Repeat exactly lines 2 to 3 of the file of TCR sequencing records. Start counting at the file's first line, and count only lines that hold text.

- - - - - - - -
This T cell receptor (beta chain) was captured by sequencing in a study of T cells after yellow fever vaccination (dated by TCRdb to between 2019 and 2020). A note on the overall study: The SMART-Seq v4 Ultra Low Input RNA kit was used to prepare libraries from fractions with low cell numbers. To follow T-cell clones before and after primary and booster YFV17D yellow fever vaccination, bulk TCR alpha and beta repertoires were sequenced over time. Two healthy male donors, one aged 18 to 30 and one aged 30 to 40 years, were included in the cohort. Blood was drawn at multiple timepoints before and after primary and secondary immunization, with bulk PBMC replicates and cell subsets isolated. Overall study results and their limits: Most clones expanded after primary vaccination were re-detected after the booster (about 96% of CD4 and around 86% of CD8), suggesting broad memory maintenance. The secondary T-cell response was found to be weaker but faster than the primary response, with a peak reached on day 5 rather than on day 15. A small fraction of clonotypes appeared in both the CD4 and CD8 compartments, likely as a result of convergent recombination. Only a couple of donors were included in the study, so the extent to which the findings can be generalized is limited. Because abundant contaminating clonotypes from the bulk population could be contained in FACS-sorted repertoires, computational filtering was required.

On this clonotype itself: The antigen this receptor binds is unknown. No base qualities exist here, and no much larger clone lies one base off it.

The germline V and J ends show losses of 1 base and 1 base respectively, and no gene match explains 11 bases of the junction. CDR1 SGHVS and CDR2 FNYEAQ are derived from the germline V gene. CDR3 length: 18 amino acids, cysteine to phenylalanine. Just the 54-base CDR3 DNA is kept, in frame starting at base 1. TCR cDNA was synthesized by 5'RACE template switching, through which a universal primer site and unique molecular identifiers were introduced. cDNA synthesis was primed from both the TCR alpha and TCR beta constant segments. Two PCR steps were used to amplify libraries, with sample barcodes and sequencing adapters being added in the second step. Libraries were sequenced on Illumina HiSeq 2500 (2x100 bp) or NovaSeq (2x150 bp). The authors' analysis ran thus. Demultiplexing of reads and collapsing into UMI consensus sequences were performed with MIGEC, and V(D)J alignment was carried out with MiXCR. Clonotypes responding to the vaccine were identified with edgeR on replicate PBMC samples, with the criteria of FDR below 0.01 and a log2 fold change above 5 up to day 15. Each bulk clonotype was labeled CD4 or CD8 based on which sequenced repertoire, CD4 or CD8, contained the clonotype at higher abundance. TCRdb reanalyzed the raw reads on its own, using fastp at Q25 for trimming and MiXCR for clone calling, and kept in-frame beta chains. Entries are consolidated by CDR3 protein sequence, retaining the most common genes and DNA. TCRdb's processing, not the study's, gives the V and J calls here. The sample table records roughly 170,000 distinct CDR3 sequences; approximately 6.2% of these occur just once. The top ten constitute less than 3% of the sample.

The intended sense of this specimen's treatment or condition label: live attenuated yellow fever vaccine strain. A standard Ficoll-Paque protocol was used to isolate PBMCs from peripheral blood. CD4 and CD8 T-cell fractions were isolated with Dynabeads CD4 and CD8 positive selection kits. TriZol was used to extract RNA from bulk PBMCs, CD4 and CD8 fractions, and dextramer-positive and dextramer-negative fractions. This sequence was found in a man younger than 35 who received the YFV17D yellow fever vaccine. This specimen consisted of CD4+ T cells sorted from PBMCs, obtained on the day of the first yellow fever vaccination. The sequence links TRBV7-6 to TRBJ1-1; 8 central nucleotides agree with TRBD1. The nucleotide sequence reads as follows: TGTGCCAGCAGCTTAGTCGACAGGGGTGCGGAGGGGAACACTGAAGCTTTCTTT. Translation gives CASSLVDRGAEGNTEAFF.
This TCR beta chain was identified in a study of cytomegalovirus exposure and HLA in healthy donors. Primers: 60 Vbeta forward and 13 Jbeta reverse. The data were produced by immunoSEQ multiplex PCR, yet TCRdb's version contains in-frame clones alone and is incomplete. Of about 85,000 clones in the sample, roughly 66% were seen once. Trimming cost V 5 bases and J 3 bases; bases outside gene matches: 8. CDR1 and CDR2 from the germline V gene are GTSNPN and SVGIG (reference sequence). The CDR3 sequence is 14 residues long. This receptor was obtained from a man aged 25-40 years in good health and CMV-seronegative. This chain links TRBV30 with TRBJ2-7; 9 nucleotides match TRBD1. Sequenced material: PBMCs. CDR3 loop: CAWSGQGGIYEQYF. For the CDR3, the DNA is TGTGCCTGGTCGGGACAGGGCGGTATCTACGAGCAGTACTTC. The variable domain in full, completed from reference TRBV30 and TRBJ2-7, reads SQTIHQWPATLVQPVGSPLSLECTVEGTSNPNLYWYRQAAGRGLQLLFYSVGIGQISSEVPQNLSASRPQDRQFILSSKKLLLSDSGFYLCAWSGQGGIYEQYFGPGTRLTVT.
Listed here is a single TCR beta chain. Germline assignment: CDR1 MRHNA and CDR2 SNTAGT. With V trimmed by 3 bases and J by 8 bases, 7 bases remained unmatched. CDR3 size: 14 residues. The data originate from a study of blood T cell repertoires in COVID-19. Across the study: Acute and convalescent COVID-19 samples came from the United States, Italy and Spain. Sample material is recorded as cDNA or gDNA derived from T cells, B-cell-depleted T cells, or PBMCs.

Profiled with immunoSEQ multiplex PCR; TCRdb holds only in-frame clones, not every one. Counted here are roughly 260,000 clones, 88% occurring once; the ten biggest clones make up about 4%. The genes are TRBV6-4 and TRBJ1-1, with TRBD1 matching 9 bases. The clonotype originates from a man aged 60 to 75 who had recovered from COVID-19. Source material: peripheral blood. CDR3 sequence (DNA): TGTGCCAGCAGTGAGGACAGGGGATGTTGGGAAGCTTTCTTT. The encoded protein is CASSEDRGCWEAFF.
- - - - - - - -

On this clonotype itself: The antigen this receptor binds is unknown. No base qualities exist here, and no much larger clone lies one base off it.

The germline V and J ends show losses of 1 base and 1 base respectively, and no gene match explains 11 bases of the junction. CDR1 SGHVS and CDR2 FNYEAQ are derived from the germline V gene. CDR3 length: 18 amino acids, cysteine to phenylalanine. Just the 54-base CDR3 DNA is kept, in frame starting at base 1. TCR cDNA was synthesized by 5'RACE template switching, through which a universal primer site and unique molecular identifiers were introduced. cDNA synthesis was primed from both the TCR alpha and TCR beta constant segments. Two PCR steps were used to amplify libraries, with sample barcodes and sequencing adapters being added in the second step. Libraries were sequenced on Illumina HiSeq 2500 (2x100 bp) or NovaSeq (2x150 bp). The authors' analysis ran thus. Demultiplexing of reads and collapsing into UMI consensus sequences were performed with MIGEC, and V(D)J alignment was carried out with MiXCR. Clonotypes responding to the vaccine were identified with edgeR on replicate PBMC samples, with the criteria of FDR below 0.01 and a log2 fold change above 5 up to day 15. Each bulk clonotype was labeled CD4 or CD8 based on which sequenced repertoire, CD4 or CD8, contained the clonotype at higher abundance. TCRdb reanalyzed the raw reads on its own, using fastp at Q25 for trimming and MiXCR for clone calling, and kept in-frame beta chains. Entries are consolidated by CDR3 protein sequence, retaining the most common genes and DNA. TCRdb's processing, not the study's, gives the V and J calls here. The sample table records roughly 170,000 distinct CDR3 sequences; approximately 6.2% of these occur just once. The top ten constitute less than 3% of the sample.